Borderline personality disorder is a life-time issue and it cannot be cured. Childhood abandonment and long-term emotional abuse has already caused “permanent” damage and emotional scars on the patient’s personality and behaviors. Showing love and care by her loved ones can definitely comfort her emotional mood swings. For this clinical case, it took many years to earn the patient’s partial trust and conditional acceptance. How could we blame a young child, who needed her parents’ love the most when they abandoned her both emotionally and physically? When a new traumatized event suddenly occurs later in her life, such as the life-threatening COVID-19 epidemic, it brought back a fearful feeling or some vivid bad memories or images. This situation is exceedingly difficult for a psychological disorder patient to cope with. Only unconditional love and emotional care supplemented with patience, persistence, and real actions can pacify and emotionally help this patient, whether during the COVID-19 period or not.


COVID-19 is more than 100 times worse than SARS in 2003, in terms of its spreading speed and scope, mortality rate, and emotional impact on the world population. People belonging to the “weaker” groups, such as the elderly, health problems (existing chronic diseases and history of complications), or psychological disorders, requiring additional attention, care and assistance. Unfortunately, some ridiculous opinions have appeared and circulated on the internet that COVID-19 can wipe out these weak people in order to reduce the government’s social welfare burden. Only an immoral person can think this way.

On the other hand, the author also saw positive signs of the human spirit when he read the following news:

  1. An elderly patient in New York volunteered his hospital bed to rescue a younger patient.
  2. 76,000 retired healthcare professionals went back to their old post to fight against the virus in New York City.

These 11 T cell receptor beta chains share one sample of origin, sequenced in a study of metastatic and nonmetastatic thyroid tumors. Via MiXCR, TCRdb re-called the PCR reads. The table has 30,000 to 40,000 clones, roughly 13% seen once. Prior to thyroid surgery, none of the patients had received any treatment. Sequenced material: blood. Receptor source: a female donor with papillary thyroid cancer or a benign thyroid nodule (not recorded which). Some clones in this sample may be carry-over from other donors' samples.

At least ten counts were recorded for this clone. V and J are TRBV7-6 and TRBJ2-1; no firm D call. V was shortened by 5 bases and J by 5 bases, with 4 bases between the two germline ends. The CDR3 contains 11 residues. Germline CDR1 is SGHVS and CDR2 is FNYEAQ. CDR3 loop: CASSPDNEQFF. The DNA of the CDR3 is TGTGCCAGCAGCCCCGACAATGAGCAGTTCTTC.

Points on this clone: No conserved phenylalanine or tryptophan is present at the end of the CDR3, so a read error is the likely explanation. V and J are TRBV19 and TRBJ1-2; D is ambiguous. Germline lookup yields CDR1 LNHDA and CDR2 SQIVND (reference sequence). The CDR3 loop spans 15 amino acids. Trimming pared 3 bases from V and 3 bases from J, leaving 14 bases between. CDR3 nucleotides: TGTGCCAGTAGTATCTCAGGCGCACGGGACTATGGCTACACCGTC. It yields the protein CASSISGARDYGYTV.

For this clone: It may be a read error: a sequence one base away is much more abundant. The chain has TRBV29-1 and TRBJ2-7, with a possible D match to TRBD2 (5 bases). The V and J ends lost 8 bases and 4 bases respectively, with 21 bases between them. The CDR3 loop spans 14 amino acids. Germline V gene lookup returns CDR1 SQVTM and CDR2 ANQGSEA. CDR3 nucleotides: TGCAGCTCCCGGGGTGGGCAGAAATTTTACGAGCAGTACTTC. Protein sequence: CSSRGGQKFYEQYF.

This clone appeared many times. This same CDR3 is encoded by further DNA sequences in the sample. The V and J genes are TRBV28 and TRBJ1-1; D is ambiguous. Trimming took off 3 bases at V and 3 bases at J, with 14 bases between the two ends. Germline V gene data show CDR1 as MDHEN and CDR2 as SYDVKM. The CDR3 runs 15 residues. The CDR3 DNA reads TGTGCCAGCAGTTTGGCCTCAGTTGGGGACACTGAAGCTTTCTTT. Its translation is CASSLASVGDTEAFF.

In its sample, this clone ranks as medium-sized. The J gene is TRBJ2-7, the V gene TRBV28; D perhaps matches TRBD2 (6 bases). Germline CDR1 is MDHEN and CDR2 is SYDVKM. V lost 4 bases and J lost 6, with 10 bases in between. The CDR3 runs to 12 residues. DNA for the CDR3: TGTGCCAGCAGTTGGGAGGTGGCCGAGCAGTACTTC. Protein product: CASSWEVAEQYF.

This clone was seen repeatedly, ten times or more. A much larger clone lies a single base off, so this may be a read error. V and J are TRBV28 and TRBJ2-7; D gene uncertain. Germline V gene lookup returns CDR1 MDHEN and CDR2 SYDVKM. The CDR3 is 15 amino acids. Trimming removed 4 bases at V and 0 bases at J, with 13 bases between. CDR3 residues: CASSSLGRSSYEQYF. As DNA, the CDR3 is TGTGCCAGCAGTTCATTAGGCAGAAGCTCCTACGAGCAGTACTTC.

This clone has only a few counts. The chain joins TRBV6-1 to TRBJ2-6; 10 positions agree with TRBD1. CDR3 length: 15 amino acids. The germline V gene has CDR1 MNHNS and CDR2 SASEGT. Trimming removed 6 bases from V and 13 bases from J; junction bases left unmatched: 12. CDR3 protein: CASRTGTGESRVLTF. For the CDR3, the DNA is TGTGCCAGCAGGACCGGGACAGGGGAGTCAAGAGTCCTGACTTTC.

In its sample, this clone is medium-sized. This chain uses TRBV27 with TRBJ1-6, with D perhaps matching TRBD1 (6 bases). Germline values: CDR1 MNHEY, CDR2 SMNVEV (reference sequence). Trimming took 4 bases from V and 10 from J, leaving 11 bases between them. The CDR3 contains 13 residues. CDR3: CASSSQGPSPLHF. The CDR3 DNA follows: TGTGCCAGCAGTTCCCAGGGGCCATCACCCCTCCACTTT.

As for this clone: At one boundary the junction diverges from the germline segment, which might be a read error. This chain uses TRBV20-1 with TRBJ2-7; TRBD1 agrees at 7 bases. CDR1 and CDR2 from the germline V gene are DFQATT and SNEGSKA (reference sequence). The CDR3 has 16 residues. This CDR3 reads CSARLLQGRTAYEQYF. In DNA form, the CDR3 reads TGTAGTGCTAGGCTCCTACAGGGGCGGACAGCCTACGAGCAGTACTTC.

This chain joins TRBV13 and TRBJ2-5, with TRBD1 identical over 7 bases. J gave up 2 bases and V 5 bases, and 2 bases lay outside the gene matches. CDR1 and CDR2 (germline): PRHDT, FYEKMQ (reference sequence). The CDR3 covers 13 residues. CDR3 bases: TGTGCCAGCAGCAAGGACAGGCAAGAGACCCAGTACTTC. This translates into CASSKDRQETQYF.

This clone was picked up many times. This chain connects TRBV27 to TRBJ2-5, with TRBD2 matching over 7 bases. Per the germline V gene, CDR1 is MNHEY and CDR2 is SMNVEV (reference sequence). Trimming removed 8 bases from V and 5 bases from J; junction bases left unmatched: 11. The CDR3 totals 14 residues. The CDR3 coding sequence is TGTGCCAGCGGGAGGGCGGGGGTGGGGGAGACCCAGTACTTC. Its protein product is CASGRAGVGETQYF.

3. 25,000 retired healthcare professionals signed up on the first day to go back to their old post to fight against the virus in California.
  4. Due to limited information, estimated thousands of healthcare professionals from all over China have already died in Wuhan to rescue COVID-19 patients.

This article is based on the author’s own medical knowledge and specific psychotherapy practices to protect certain patients, either physiological or psychological [2-4]. He hopes his academic knowledge from the past 20-years of medical research in the fields of psychology, endocrinology, and metabolism can help individuals with psychological disorders and chronic diseases to strengthen their metabolism and immunity to fight COVID-19 effectively. In addition, his self-learned knowledge of 9-years efforts in abnormal psychology and clinical experiences, from his five established psychotherapy centers, which helped 200 abused women, abandoned babies, and abused children. Hopefully, this can offer some guidance to provide emotional help or real assistance to other psychological disorders patients in order to survive through this difficult period.

  1. Dr. Joshua A Davis (2020) “COVID-19 at NYPH: What Are the Basics of the Disease, Symptoms and Risk Factors for Non-Critically Ill Patients?” New York-Presbyterian Hospital, New York video, April 17, 2020,
  2. Hsu Gerald C (2019) “Linkage among metabolism, immune system, and various diseases using GH-Method:math-physical medicine (MPM)” No. 235.
  3. Hsu Gerald C (2019) “Using GH-Method: mathphysical medicine, mentality-personality modeling, and segmentation pattern analysis to compare two clinic cases about linkage between T2D patient’s psychological behaviour and physiological characteristics” No. 72.
  4. Hsu Gerald C (2019) “Progressive behavior modification for diabetes patients based on GH-MPM Method (mathphysical medicine and mentality-personality modeling) and psychological & physiological linkage pattern analysis” No. 75.